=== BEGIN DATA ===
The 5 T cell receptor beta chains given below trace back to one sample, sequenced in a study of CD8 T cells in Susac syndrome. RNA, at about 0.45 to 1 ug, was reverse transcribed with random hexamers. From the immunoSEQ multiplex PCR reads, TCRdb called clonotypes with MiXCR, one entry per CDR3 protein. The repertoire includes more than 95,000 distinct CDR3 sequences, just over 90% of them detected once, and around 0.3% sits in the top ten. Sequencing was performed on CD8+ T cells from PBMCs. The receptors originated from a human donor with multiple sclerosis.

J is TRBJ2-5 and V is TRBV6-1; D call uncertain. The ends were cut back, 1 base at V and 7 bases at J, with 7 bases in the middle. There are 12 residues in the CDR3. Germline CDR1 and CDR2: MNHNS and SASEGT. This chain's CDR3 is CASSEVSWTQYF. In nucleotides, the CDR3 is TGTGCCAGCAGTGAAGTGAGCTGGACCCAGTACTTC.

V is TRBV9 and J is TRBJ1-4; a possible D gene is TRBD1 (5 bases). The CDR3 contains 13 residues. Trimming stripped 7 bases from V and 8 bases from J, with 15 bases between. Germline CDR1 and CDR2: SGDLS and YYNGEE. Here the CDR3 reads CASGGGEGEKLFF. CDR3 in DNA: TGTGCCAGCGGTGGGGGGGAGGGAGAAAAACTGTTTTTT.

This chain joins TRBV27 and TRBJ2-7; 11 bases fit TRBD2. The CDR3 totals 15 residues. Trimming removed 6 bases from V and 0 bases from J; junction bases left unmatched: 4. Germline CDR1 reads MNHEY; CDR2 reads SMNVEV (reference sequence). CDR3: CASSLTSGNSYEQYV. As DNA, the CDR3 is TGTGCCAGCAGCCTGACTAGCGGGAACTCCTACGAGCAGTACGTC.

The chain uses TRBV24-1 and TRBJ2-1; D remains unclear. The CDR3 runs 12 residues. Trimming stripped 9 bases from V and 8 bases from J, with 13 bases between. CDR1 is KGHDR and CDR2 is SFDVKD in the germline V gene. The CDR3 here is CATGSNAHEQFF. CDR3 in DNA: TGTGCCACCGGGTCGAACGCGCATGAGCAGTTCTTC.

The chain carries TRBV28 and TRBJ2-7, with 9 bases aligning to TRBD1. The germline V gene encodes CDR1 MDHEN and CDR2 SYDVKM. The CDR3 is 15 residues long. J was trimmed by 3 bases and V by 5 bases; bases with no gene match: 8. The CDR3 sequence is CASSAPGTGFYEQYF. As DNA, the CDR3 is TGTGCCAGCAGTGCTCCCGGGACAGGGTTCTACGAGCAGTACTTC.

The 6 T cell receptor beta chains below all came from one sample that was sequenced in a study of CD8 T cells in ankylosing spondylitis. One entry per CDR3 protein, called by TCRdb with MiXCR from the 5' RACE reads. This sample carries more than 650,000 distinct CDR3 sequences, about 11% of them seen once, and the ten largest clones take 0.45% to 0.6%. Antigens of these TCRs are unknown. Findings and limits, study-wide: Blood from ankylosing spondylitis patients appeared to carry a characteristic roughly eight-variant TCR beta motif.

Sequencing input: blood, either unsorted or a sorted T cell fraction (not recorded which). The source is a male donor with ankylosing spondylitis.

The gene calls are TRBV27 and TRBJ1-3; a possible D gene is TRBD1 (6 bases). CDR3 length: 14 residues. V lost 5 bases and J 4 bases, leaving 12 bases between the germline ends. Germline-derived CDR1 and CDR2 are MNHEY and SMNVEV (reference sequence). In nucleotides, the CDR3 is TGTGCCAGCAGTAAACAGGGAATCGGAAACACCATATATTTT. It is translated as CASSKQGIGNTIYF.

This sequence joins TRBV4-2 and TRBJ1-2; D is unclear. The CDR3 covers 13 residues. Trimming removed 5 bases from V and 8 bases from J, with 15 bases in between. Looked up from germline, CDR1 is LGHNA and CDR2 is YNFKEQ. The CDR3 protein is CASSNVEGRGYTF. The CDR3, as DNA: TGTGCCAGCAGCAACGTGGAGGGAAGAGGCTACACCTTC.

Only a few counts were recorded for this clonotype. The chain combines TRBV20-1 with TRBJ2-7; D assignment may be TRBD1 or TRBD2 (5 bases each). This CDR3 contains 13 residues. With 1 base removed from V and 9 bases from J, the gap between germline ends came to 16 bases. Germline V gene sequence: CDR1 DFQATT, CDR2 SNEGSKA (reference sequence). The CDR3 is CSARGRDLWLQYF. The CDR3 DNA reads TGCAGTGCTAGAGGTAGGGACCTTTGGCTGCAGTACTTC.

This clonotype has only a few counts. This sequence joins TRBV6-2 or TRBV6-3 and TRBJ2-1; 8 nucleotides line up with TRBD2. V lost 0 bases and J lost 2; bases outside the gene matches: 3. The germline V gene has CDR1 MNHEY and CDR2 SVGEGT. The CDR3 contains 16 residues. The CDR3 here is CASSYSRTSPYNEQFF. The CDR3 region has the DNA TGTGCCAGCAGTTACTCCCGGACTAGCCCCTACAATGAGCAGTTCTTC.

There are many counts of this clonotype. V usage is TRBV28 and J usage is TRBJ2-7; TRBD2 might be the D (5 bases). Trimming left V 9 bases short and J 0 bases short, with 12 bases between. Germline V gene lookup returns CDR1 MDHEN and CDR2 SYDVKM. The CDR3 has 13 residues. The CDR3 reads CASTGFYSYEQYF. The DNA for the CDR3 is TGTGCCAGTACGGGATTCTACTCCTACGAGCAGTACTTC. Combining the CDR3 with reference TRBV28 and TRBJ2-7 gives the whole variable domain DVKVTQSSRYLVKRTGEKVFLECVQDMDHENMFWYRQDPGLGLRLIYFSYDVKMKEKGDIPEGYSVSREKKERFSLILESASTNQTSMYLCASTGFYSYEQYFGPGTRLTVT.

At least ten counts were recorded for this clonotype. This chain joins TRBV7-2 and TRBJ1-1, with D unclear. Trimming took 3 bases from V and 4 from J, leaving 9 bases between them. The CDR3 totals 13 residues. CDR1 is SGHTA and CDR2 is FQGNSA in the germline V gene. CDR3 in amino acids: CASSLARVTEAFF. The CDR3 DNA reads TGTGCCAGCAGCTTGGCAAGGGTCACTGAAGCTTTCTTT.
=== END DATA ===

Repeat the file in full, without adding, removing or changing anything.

The 5 T cell receptor beta chains given below trace back to one sample, sequenced in a study of CD8 T cells in Susac syndrome. RNA, at about 0.45 to 1 ug, was reverse transcribed with random hexamers. From the immunoSEQ multiplex PCR reads, TCRdb called clonotypes with MiXCR, one entry per CDR3 protein. The repertoire includes more than 95,000 distinct CDR3 sequences, just over 90% of them detected once, and around 0.3% sits in the top ten. Sequencing was performed on CD8+ T cells from PBMCs. The receptors originated from a human donor with multiple sclerosis.

J is TRBJ2-5 and V is TRBV6-1; D call uncertain. The ends were cut back, 1 base at V and 7 bases at J, with 7 bases in the middle. There are 12 residues in the CDR3. Germline CDR1 and CDR2: MNHNS and SASEGT. This chain's CDR3 is CASSEVSWTQYF. In nucleotides, the CDR3 is TGTGCCAGCAGTGAAGTGAGCTGGACCCAGTACTTC.

V is TRBV9 and J is TRBJ1-4; a possible D gene is TRBD1 (5 bases). The CDR3 contains 13 residues. Trimming stripped 7 bases from V and 8 bases from J, with 15 bases between. Germline CDR1 and CDR2: SGDLS and YYNGEE. Here the CDR3 reads CASGGGEGEKLFF. CDR3 in DNA: TGTGCCAGCGGTGGGGGGGAGGGAGAAAAACTGTTTTTT.

This chain joins TRBV27 and TRBJ2-7; 11 bases fit TRBD2. The CDR3 totals 15 residues. Trimming removed 6 bases from V and 0 bases from J; junction bases left unmatched: 4. Germline CDR1 reads MNHEY; CDR2 reads SMNVEV (reference sequence). CDR3: CASSLTSGNSYEQYV. As DNA, the CDR3 is TGTGCCAGCAGCCTGACTAGCGGGAACTCCTACGAGCAGTACGTC.

The chain uses TRBV24-1 and TRBJ2-1; D remains unclear. The CDR3 runs 12 residues. Trimming stripped 9 bases from V and 8 bases from J, with 13 bases between. CDR1 is KGHDR and CDR2 is SFDVKD in the germline V gene. The CDR3 here is CATGSNAHEQFF. CDR3 in DNA: TGTGCCACCGGGTCGAACGCGCATGAGCAGTTCTTC.

The chain carries TRBV28 and TRBJ2-7, with 9 bases aligning to TRBD1. The germline V gene encodes CDR1 MDHEN and CDR2 SYDVKM. The CDR3 is 15 residues long. J was trimmed by 3 bases and V by 5 bases; bases with no gene match: 8. The CDR3 sequence is CASSAPGTGFYEQYF. As DNA, the CDR3 is TGTGCCAGCAGTGCTCCCGGGACAGGGTTCTACGAGCAGTACTTC.

The 6 T cell receptor beta chains below all came from one sample that was sequenced in a study of CD8 T cells in ankylosing spondylitis. One entry per CDR3 protein, called by TCRdb with MiXCR from the 5' RACE reads. This sample carries more than 650,000 distinct CDR3 sequences, about 11% of them seen once, and the ten largest clones take 0.45% to 0.6%. Antigens of these TCRs are unknown. Findings and limits, study-wide: Blood from ankylosing spondylitis patients appeared to carry a characteristic roughly eight-variant TCR beta motif.

Sequencing input: blood, either unsorted or a sorted T cell fraction (not recorded which). The source is a male donor with ankylosing spondylitis.

The gene calls are TRBV27 and TRBJ1-3; a possible D gene is TRBD1 (6 bases). CDR3 length: 14 residues. V lost 5 bases and J 4 bases, leaving 12 bases between the germline ends. Germline-derived CDR1 and CDR2 are MNHEY and SMNVEV (reference sequence). In nucleotides, the CDR3 is TGTGCCAGCAGTAAACAGGGAATCGGAAACACCATATATTTT. It is translated as CASSKQGIGNTIYF.

This sequence joins TRBV4-2 and TRBJ1-2; D is unclear. The CDR3 covers 13 residues. Trimming removed 5 bases from V and 8 bases from J, with 15 bases in between. Looked up from germline, CDR1 is LGHNA and CDR2 is YNFKEQ. The CDR3 protein is CASSNVEGRGYTF. The CDR3, as DNA: TGTGCCAGCAGCAACGTGGAGGGAAGAGGCTACACCTTC.

Only a few counts were recorded for this clonotype. The chain combines TRBV20-1 with TRBJ2-7; D assignment may be TRBD1 or TRBD2 (5 bases each). This CDR3 contains 13 residues. With 1 base removed from V and 9 bases from J, the gap between germline ends came to 16 bases. Germline V gene sequence: CDR1 DFQATT, CDR2 SNEGSKA (reference sequence). The CDR3 is CSARGRDLWLQYF. The CDR3 DNA reads TGCAGTGCTAGAGGTAGGGACCTTTGGCTGCAGTACTTC.

This clonotype has only a few counts. This sequence joins TRBV6-2 or TRBV6-3 and TRBJ2-1; 8 nucleotides line up with TRBD2. V lost 0 bases and J lost 2; bases outside the gene matches: 3. The germline V gene has CDR1 MNHEY and CDR2 SVGEGT. The CDR3 contains 16 residues. The CDR3 here is CASSYSRTSPYNEQFF. The CDR3 region has the DNA TGTGCCAGCAGTTACTCCCGGACTAGCCCCTACAATGAGCAGTTCTTC.

There are many counts of this clonotype. V usage is TRBV28 and J usage is TRBJ2-7; TRBD2 might be the D (5 bases). Trimming left V 9 bases short and J 0 bases short, with 12 bases between. Germline V gene lookup returns CDR1 MDHEN and CDR2 SYDVKM. The CDR3 has 13 residues. The CDR3 reads CASTGFYSYEQYF. The DNA for the CDR3 is TGTGCCAGTACGGGATTCTACTCCTACGAGCAGTACTTC. Combining the CDR3 with reference TRBV28 and TRBJ2-7 gives the whole variable domain DVKVTQSSRYLVKRTGEKVFLECVQDMDHENMFWYRQDPGLGLRLIYFSYDVKMKEKGDIPEGYSVSREKKERFSLILESASTNQTSMYLCASTGFYSYEQYFGPGTRLTVT.

At least ten counts were recorded for this clonotype. This chain joins TRBV7-2 and TRBJ1-1, with D unclear. Trimming took 3 bases from V and 4 from J, leaving 9 bases between them. The CDR3 totals 13 residues. CDR1 is SGHTA and CDR2 is FQGNSA in the germline V gene. CDR3 in amino acids: CASSLARVTEAFF. The CDR3 DNA reads TGTGCCAGCAGCTTGGCAAGGGTCACTGAAGCTTTCTTT.